Jehangir Ratanji Dadabhoy Tata, popular as JRD, gave wings to the nation and established its civil aviation. A tribute by Shubha Madhukar
"He touched the sky,
and it smiled.
He stretched out his arms
And they encircled the globe.
His vision made giants out of
Men and organisations."
The message from Air India on the death of JRD, the person who dreamt of, and realised, civil and commercial aviation in India, couldn't have been more evocative. The words not merely pay homage to the person and aviator, but also aptly describes the passion and essence of JRD's life and times.
JRD's rendezvous with aviation began when he was just five. In France, where he grew up, his neighbour was Louis Bleriot, the famous aviator - the first person to fly across the English Channel in 1909. Jeh, as JRD was affectionately called, grew up fascinated with Bleriot's aircrafts, which led to a lifelong passion for flying. Clearly, during his formative years, Bleirot was his hero.
In 1919, when he was 15, JRD had his first joyride. It stirred and enchanted him. It was then that he decided to become a pilot. His resolve was realised nine years later when at the age of 24, JRD passed out of the Bombay Flying Club. Incidentally, JRD was the first Indian to become a commercial pilot. His aviator's certificate in blue and gold bears the number '1' and is dated February 10, 1929.
Flying was a childhood passion for him. In 1982, he said to a gathering in Mumbai, "Right from childhood I have been mad about flying and anxiously waited for the day when I would fly myself." It was probably this early passion that led him to dream of building a national air carrier for India.
In October 1932, JRD created history with Tata Airlines. The first flight took off from Karachi for Bombay, with JRD at the controls. The aircraft was a Puss Moth. Flying those almost primitive machines was not an easy job, but for him it was a labour of love. In one of his memoirs JRD said, "We had no aids whatsoever on the ground or in the air, no radio, no navigational or landing guides of any kind. In fact we did not even have an aerodrome in Bombay."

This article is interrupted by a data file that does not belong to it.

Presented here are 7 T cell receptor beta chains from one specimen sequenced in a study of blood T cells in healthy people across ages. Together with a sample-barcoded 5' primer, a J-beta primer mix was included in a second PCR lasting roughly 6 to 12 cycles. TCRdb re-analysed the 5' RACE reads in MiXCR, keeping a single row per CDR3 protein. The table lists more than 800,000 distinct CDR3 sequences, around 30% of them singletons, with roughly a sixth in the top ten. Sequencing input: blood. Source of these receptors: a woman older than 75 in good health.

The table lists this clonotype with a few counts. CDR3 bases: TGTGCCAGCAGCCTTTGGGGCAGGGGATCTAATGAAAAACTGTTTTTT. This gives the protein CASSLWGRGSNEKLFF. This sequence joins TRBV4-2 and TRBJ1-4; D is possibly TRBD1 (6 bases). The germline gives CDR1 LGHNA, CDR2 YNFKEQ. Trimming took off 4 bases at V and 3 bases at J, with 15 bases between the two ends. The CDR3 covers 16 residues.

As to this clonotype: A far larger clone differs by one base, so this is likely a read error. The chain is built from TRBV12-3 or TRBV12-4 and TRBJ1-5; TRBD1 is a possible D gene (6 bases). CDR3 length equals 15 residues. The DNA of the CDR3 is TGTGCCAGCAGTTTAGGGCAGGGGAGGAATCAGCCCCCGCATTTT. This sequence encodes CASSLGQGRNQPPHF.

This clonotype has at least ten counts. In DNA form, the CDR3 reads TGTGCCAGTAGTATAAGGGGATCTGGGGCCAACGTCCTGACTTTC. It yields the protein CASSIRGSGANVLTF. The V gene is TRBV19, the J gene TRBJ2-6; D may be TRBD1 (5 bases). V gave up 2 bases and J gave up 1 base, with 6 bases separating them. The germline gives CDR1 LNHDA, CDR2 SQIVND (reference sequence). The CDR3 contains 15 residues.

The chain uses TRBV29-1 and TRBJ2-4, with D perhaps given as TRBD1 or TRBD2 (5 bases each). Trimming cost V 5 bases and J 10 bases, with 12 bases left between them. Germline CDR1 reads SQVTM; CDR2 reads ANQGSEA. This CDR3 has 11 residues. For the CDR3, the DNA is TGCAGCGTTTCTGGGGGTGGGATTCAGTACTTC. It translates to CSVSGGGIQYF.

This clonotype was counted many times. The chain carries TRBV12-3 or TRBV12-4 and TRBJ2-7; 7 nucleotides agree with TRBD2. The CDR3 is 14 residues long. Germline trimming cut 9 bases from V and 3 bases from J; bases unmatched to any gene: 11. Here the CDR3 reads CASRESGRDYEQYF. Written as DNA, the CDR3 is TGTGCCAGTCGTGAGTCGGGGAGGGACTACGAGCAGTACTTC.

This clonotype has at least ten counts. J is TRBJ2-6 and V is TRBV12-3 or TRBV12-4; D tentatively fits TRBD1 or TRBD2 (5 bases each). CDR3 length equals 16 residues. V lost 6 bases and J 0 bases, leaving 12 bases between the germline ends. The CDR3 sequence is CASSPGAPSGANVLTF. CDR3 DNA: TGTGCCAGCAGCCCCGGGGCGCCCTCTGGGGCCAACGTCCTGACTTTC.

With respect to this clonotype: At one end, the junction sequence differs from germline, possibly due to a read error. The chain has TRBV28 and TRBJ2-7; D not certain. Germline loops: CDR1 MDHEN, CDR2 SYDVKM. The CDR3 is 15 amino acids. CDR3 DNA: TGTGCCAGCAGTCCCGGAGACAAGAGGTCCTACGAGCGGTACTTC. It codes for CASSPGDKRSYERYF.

The aerodrome, in fact, would be a mud flat at Juhu. In the rainy season when it disappeared under water, JRD would shift the two planes, three pilots and two mechanics to an open ground near Yearavada jail in Pune. What began as an airmail service grew with bigger and better aircrafts, flying people across and soaring revenues into a giant enterprise.
In 1946, Tata Airlines, a division of Tata Sons went public and became Air India. Two years later, Air India spread its wings to Europe and Air India International was launched. It was the first joint undertaking between the government and a private enterprise. In 1953, Air India was nationalised under the chairmanship of JRD.
This was the period when JRD, as the chairman of Tata Sons, had responsibilities towards Tata Sons, Tata Industries, TELCO and TISCO besides Air India. But Air India was visibly close to him and sometimes, he devoted upto half his time to it. That Air India was close to his heart was an open secret. He once said, "With Air India I was creating something new, something entirely new, and therefore I was creating history in a small way." In fact, with Air India he created history in a big way. He was truly, the father of civil aviation in India.
In the subsequent years Air India soared high and spread its reach. However, on February 3, 1978, JRD had the hurt of his life, when Morarjee Desai, then the prime minister, without reason and without informing him, replaced him with retired air chief marshal, PC Lal, to head Air India. JRD came to know of this only when Lal called to apprise him and the unceremonious ouster was announced publicly over the nine o'clock news.
Though the wound obviously did not heal for years but JRD, who had formed and nurtured Air India like a baby, neither did nor said anything. His passion for flying, too, evidently remained intact. At the age of 78, on October 15, 1982, during the golden jubilee anniversary of Air India, JRD undertook a commemorative flight. He flew a vintage Puss Moth of the early 1930s, similar to the one he had piloted on the inaugural flight, along the old mail route from Karachi to Bombay.
The hurt and offence mirrored only when he was interviewed later on the occasion and asked about Air India. He is reported to have exclaimed, "Why do you talk to me about Air India? I'm not on the board of Air India." To rectify an egregious wrong by her predecessor, Indira Gandhi, reinstated him on the board of India's flag carrier shortly after.
Re-enacting the first flight fifty years later, was, perhaps an act of nostalgia for JRD. But for his enthusiastic admirers who had gathered to welcome him at Juhu, it was a time to salute the living legend who gave wings to the nation and a pride of place to India in international aviation.